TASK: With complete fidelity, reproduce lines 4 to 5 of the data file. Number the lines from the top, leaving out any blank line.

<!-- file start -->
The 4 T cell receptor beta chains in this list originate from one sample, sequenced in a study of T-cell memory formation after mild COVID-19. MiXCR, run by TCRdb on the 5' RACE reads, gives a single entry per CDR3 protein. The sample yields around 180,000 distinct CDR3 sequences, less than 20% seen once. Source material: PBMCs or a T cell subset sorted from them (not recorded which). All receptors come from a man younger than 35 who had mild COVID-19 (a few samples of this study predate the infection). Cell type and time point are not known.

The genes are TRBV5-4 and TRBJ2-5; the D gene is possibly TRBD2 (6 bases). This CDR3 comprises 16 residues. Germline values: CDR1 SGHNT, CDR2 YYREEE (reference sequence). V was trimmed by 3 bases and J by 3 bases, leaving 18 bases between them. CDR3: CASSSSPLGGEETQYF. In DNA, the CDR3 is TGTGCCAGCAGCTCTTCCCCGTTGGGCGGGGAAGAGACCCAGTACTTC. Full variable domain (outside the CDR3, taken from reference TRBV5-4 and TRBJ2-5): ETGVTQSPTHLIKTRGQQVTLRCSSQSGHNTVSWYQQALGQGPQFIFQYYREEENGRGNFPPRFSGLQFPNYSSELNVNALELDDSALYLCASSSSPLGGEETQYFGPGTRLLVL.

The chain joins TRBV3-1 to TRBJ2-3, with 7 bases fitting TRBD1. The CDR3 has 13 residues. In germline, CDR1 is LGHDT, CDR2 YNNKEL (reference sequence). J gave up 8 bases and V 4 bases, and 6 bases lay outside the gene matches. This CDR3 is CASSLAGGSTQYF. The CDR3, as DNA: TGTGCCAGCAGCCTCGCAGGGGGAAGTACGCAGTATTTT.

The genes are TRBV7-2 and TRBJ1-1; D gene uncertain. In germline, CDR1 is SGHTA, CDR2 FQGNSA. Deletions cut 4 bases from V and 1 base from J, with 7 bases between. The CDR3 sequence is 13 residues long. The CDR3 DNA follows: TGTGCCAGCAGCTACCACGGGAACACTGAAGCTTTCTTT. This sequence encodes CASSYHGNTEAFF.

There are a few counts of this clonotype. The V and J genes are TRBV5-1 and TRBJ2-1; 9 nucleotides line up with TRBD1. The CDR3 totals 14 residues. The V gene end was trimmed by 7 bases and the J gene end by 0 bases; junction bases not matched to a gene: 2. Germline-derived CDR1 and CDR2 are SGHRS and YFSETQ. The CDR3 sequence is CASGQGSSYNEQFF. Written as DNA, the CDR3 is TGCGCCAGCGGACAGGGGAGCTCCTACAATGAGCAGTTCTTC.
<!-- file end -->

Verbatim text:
The genes are TRBV7-2 and TRBJ1-1; D gene uncertain. In germline, CDR1 is SGHTA, CDR2 FQGNSA. Deletions cut 4 bases from V and 1 base from J, with 7 bases between. The CDR3 sequence is 13 residues long. The CDR3 DNA follows: TGTGCCAGCAGCTACCACGGGAACACTGAAGCTTTCTTT. This sequence encodes CASSYHGNTEAFF.

There are a few counts of this clonotype. The V and J genes are TRBV5-1 and TRBJ2-1; 9 nucleotides line up with TRBD1. The CDR3 totals 14 residues. The V gene end was trimmed by 7 bases and the J gene end by 0 bases; junction bases not matched to a gene: 2. Germline-derived CDR1 and CDR2 are SGHRS and YFSETQ. The CDR3 sequence is CASGQGSSYNEQFF. Written as DNA, the CDR3 is TGCGCCAGCGGACAGGGGAGCTCCTACAATGAGCAGTTCTTC.